Quantum dots, which are nanometer-sized semiconductor materials, are used in quantum dot solar cells to conduct electricity. Although quantum dots offer a novel method for processing semiconductor materials, they are currently not very effective due to the difficulty of establishing an electrical connection between them. They can, however, be easily converted into solar cells. A spin-coat technique, a spray, or roll-to-roll printers like those used to print newspapers can all be used to deposit them onto a substrate.

Quantum dots can be combined with other semiconductors, such as perovskites, to improve the performance of a multijunction solar cell since they are available in a range of sizes and have a flexible bandgap. This allows them to catch light that is challenging to capture (more on those below).


Multijunction solar cells are created by overlaying various semiconductors to increase PV cell efficiency. Unlike single-junction cells, which contain just one semiconductor, these cells are effectively stacks of various semiconductor materials. Since each layer’s bandgap varies, they each absorb a unique portion of the solar spectrum, utilizing more of the sun’s energy than single-junction cells. Because a layer below the first semiconductor layer absorbs the light that isn’t absorbed by it, multijunction solar cells can achieve record levels of efficiency.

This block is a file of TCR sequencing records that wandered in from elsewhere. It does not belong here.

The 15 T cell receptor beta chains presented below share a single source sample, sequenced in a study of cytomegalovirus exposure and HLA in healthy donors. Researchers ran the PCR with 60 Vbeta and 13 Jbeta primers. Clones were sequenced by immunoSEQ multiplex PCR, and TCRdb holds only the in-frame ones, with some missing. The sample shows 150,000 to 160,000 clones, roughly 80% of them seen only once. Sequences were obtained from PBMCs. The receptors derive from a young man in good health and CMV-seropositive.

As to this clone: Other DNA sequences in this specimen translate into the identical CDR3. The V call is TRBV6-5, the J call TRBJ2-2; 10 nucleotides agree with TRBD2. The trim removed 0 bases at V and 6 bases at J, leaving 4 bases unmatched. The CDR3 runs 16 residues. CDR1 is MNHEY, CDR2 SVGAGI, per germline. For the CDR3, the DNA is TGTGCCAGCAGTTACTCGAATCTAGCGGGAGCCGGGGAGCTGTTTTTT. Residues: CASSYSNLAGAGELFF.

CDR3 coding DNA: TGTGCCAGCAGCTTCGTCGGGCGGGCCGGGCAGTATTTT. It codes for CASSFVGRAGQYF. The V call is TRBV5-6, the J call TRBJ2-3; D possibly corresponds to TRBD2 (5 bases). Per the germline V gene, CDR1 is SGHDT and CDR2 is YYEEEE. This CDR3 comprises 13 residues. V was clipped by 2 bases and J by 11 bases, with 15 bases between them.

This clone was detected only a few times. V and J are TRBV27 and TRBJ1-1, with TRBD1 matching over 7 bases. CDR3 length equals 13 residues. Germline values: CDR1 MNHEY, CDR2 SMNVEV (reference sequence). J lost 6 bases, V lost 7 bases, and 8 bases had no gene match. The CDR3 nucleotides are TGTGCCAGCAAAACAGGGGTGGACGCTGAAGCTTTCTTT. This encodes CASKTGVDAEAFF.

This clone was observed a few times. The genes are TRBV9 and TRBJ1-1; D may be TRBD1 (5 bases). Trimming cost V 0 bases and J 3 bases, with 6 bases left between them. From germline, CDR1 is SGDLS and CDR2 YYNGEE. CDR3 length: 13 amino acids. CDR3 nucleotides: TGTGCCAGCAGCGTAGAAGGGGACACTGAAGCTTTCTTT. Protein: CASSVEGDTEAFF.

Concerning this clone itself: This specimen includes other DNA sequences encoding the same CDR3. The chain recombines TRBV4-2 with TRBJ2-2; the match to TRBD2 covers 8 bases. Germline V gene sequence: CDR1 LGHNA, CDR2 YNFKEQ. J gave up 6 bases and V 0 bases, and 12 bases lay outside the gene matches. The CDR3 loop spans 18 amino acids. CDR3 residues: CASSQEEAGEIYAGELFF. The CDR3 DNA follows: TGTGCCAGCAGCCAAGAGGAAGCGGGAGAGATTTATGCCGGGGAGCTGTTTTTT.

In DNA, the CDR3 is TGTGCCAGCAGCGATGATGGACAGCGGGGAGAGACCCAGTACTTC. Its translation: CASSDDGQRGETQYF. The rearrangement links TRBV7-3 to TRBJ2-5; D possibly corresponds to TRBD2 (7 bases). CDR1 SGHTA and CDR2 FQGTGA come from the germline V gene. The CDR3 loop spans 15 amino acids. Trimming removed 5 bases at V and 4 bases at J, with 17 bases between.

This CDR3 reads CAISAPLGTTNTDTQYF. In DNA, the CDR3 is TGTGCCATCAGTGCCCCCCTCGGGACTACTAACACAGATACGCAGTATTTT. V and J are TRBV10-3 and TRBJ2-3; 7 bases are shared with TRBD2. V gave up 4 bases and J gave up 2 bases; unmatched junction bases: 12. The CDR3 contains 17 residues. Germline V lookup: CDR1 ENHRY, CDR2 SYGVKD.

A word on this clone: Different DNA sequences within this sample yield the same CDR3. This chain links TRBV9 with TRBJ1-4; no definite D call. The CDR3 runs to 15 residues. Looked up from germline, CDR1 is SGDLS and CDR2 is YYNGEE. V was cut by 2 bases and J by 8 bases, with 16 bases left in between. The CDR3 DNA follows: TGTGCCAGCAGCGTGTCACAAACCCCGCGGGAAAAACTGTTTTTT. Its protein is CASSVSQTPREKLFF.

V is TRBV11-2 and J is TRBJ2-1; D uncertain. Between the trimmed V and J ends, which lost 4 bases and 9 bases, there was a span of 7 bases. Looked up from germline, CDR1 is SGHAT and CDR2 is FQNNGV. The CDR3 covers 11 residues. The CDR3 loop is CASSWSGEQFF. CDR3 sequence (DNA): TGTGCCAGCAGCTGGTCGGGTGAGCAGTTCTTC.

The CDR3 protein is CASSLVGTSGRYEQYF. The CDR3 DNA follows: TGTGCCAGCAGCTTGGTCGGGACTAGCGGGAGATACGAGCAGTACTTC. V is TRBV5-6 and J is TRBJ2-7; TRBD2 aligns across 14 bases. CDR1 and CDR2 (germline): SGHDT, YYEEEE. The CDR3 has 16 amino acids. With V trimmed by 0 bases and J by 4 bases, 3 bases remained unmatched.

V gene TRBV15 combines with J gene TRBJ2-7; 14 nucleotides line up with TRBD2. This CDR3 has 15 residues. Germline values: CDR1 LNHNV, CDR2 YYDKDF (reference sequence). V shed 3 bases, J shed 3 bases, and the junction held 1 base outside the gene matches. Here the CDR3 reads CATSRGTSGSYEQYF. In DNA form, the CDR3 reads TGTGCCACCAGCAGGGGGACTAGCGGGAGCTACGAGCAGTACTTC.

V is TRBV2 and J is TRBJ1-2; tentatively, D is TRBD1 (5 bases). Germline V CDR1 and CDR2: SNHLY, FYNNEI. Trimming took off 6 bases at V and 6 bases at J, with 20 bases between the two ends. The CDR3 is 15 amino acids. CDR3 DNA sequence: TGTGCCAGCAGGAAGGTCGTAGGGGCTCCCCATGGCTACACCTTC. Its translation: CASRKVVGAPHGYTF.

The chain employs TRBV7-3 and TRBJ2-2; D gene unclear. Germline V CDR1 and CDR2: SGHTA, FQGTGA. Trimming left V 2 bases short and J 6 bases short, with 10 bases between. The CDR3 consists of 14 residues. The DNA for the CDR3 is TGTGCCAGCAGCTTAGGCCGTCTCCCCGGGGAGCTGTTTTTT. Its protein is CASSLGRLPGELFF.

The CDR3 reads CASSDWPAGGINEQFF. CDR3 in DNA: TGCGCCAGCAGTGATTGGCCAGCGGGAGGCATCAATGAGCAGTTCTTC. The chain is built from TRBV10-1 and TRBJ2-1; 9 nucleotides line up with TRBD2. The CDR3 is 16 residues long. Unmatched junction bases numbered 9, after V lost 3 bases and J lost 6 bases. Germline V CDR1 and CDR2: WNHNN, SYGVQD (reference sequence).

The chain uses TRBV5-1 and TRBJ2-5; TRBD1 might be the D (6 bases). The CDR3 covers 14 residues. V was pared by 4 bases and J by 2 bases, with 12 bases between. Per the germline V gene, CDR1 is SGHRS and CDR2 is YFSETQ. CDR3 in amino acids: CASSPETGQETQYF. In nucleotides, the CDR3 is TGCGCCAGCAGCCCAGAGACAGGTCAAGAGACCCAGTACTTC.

A solar cell having precisely two bandgaps is referred to as a tandem solar cell, whereas all solar cells with more than one bandgap are multijunction solar cells. Multijunction III-V solar cells are multijunction solar cells that incorporate semiconductors from columns III and V of the periodic table.

Multijunction solar cells have shown efficiency greater than 45%, but because they are expensive and challenging to produce, they are only used in space exploration. III-V solar cells are used by the military in drones, and scientists are looking into other applications where high efficiency is important.


By using a mirror or lens, concentration PV, sometimes referred to as CPV, concentrates sunlight onto a solar cell. Since sunlight is focussed into a smaller area, less PV material is required. The highest overall efficiencies are attained using CPV cells and modules because PV materials become more effective when light is focused. However, proving the essential cost advantage over today’s high-volume silicon modules has become difficult since it requires more expensive materials, manufacturing procedures, and the capacity to follow the movement of the sun.